Many entrepreneurs, especially those who provide services to a regional, national, and especially global customer base, can feasibly choose between working from a home office or an outside office.
Granted, if you meet regularly with clients or need "walk up" availability a home office may not be the right choice, for business and for family reasons, but in many industries and professions technology makes meeting clients in an office less or even completely unnecessary. And saying you have a home office doesn't carry a negative connotation the way it once did; "working from home" no longer implies a lack of professionalism or business success.
So if you have the choice, should you work from a home office or an outside office? In most cases the home office is the clear winner. Here's why:
Expense is significantly lower. For a start-up or an established business, paying rent, utilities, and the other costs of an outside office add up to a significant amount per month that must be offset by revenue. A home office also can provide tax advantages: While the guidelines are fairly strict, most people can deduct some portion of utilities, maintenance, and even depreciate the portion of the home used for a home office. (Taking depreciation can make accounting and tax considerations a little more complicated when you sell the home, so talk to your accountant before deciding whether to depreciate your home office space.)
Availability increases - and is more convenient. If you have clients in different time zones, it's your job to adjust your schedule to their availability. With a home office it's easier to "meet" with clients during what would be off hours; slipping into your home office for an hour is a lot more convenient than driving to your outside office.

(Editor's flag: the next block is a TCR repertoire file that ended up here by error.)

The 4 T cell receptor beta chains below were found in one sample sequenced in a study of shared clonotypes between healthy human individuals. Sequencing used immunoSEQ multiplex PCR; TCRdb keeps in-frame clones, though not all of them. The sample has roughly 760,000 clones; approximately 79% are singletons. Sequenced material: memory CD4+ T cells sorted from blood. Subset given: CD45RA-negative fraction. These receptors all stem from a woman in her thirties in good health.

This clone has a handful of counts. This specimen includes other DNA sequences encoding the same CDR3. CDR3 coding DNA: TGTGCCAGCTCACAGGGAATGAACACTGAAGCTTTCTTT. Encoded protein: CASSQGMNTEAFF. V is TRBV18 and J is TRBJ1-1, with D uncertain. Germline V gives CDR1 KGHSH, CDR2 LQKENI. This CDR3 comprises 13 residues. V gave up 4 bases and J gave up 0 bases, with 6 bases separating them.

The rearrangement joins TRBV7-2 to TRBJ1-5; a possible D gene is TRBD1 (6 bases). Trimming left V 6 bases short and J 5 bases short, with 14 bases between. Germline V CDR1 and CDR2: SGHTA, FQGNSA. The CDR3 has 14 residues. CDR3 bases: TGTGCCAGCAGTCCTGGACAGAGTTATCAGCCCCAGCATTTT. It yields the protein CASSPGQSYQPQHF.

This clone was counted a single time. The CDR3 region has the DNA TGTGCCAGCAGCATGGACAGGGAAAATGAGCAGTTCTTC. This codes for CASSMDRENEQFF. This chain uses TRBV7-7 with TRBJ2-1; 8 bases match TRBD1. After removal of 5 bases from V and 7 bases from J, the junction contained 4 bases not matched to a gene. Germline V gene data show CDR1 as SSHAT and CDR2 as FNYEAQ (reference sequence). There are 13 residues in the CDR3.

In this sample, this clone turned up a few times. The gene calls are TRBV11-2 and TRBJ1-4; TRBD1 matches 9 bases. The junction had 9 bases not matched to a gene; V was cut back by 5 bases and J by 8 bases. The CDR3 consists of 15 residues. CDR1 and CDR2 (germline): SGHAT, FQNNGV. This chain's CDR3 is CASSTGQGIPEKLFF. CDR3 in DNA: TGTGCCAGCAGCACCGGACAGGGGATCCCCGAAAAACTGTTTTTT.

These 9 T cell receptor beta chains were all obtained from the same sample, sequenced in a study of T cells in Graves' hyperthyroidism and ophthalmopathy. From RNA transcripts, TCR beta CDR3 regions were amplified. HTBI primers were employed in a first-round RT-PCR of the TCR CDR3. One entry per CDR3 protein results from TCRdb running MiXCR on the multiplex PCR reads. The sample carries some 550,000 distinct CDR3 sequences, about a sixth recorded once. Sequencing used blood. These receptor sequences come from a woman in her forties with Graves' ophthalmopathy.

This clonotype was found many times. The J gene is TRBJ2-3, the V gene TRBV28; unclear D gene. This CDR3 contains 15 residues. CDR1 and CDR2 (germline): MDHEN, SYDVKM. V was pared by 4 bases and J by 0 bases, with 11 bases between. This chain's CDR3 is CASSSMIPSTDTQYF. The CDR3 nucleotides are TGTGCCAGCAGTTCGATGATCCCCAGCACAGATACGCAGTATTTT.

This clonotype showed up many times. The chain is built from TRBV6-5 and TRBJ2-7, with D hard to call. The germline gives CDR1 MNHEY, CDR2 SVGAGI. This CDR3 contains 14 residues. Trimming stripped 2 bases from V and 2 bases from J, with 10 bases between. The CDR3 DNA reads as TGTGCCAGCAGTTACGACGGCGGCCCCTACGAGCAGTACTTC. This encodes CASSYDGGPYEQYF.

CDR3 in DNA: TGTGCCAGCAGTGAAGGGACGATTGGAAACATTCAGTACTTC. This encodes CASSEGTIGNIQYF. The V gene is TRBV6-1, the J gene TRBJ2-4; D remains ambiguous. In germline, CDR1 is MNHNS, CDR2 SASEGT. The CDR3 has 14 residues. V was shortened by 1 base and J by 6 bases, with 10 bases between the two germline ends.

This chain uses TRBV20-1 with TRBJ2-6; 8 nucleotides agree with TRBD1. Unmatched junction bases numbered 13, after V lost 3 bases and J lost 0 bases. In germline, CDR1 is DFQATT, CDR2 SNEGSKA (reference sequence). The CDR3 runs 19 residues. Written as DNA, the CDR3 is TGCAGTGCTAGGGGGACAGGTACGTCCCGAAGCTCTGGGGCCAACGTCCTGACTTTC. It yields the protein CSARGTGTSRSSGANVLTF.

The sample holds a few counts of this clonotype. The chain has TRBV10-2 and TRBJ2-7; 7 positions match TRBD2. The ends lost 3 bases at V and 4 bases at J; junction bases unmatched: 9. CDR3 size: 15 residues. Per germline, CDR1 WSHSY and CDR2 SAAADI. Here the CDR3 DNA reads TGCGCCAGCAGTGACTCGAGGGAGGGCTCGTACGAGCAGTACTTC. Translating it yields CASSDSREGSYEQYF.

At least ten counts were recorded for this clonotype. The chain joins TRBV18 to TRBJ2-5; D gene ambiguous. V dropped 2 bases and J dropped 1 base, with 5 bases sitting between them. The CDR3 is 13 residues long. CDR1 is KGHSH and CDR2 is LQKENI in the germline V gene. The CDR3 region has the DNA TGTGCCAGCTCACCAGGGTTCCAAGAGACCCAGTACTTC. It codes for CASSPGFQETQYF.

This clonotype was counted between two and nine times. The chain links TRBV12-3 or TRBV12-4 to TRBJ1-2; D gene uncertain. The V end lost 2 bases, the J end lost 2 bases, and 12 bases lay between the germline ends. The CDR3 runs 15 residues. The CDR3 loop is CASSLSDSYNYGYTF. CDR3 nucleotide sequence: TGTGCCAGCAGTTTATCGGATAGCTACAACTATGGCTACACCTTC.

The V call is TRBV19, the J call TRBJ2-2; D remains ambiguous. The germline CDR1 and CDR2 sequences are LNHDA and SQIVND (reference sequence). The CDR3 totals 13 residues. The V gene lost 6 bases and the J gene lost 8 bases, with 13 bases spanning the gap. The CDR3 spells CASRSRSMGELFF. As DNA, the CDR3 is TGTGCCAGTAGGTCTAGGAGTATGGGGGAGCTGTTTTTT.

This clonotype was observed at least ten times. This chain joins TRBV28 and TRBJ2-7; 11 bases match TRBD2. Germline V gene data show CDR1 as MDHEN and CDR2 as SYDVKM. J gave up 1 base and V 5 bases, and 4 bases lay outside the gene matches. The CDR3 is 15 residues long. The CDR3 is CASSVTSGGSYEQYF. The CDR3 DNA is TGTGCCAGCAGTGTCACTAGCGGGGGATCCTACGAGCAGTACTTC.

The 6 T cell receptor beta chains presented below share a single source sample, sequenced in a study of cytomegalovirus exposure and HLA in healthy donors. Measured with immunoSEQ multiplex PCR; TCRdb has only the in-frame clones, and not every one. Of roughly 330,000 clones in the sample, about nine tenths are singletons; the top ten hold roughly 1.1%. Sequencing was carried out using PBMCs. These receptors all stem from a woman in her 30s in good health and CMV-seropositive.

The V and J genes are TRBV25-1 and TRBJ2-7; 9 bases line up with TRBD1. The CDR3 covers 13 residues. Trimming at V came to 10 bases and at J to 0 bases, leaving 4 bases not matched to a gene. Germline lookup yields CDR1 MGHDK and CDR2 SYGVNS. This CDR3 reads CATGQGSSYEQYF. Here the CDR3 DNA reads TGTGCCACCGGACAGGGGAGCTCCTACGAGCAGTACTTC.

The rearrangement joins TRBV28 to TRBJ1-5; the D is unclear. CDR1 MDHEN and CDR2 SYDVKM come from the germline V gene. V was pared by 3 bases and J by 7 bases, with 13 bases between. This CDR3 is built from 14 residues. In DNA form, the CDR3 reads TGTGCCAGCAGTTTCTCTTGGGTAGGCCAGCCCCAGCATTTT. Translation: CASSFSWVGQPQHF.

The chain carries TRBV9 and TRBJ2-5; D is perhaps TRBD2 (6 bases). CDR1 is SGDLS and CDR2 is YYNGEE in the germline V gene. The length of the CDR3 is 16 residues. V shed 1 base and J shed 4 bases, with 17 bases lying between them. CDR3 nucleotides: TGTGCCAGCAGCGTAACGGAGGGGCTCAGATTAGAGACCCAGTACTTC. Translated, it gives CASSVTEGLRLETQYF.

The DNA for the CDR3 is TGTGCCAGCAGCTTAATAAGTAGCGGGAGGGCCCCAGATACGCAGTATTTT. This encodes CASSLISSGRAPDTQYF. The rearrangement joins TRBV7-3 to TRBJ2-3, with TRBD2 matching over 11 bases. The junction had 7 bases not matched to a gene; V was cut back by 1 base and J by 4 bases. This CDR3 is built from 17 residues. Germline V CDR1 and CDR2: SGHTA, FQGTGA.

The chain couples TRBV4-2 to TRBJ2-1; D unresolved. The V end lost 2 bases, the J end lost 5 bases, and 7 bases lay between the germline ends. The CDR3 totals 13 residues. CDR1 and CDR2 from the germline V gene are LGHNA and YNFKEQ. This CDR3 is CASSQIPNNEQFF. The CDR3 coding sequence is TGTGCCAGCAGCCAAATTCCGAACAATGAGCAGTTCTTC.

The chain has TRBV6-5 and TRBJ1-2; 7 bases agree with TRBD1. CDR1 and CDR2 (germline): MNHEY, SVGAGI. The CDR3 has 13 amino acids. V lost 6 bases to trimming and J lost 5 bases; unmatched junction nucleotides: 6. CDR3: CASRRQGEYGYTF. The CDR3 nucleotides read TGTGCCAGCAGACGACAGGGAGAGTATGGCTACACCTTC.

"Enhanced" image is not worth the return. A fancy space at a prestigious address may initially impress potential clients, but eventually every business is judged solely on the quality of its services or products. When your business does a great job, clients don't care where your office is located.
Setup and improvement options are greatly increased. An outside office is to a home office what an apartment is to owning a home. Renting or leasing space limits the types of changes that can be made to the space, and depending on the terms some or all of those improvements may be lost if you move to another location. With a home office, you get to decide -- and the money you save on rent can go to making your office perfect for your needs.
Discipline and motivation are put to the test. Many people are concerned they will lack self-discipline and focus if they work from home. Sure, you may feel you need the motivation (and validation) that comes from having an outside office... but when your paycheck is based solely on your output, motivation shouldn't be a problem. If it is, owning your own business probably doesn't make sense. If you're thinking of starting a side business but aren't sure if you have what it takes, setting up a home office is the cheapest way to assess your entrepreneurial drive.
Home values can increase. Turning a den or sun room into a home office could negatively impact the value of your home, but if you take advantage of unused space or add to your home on you automatically add value. And even if you convert an existing room, home offices are becoming more and more popular and could be just the feature a potential buyer is looking for.
The environment benefits. No commute = no emissions. Plus you will heat and cool your home whether you're there or not -- so why not limit your carbon footprint to one professional location?
Creates more family time. Time spent commuting is family time lost. If your one-way commute is 20 minutes, that's at least 160 potential family hours gone every year -- hours you can never get back.
I realize having a home office isn't appropriate for every type of business. But if a home office is appropriate for your business, and the choice is personal, when you're creative and disciplined, the positives far outweigh the negatives.
What do you think?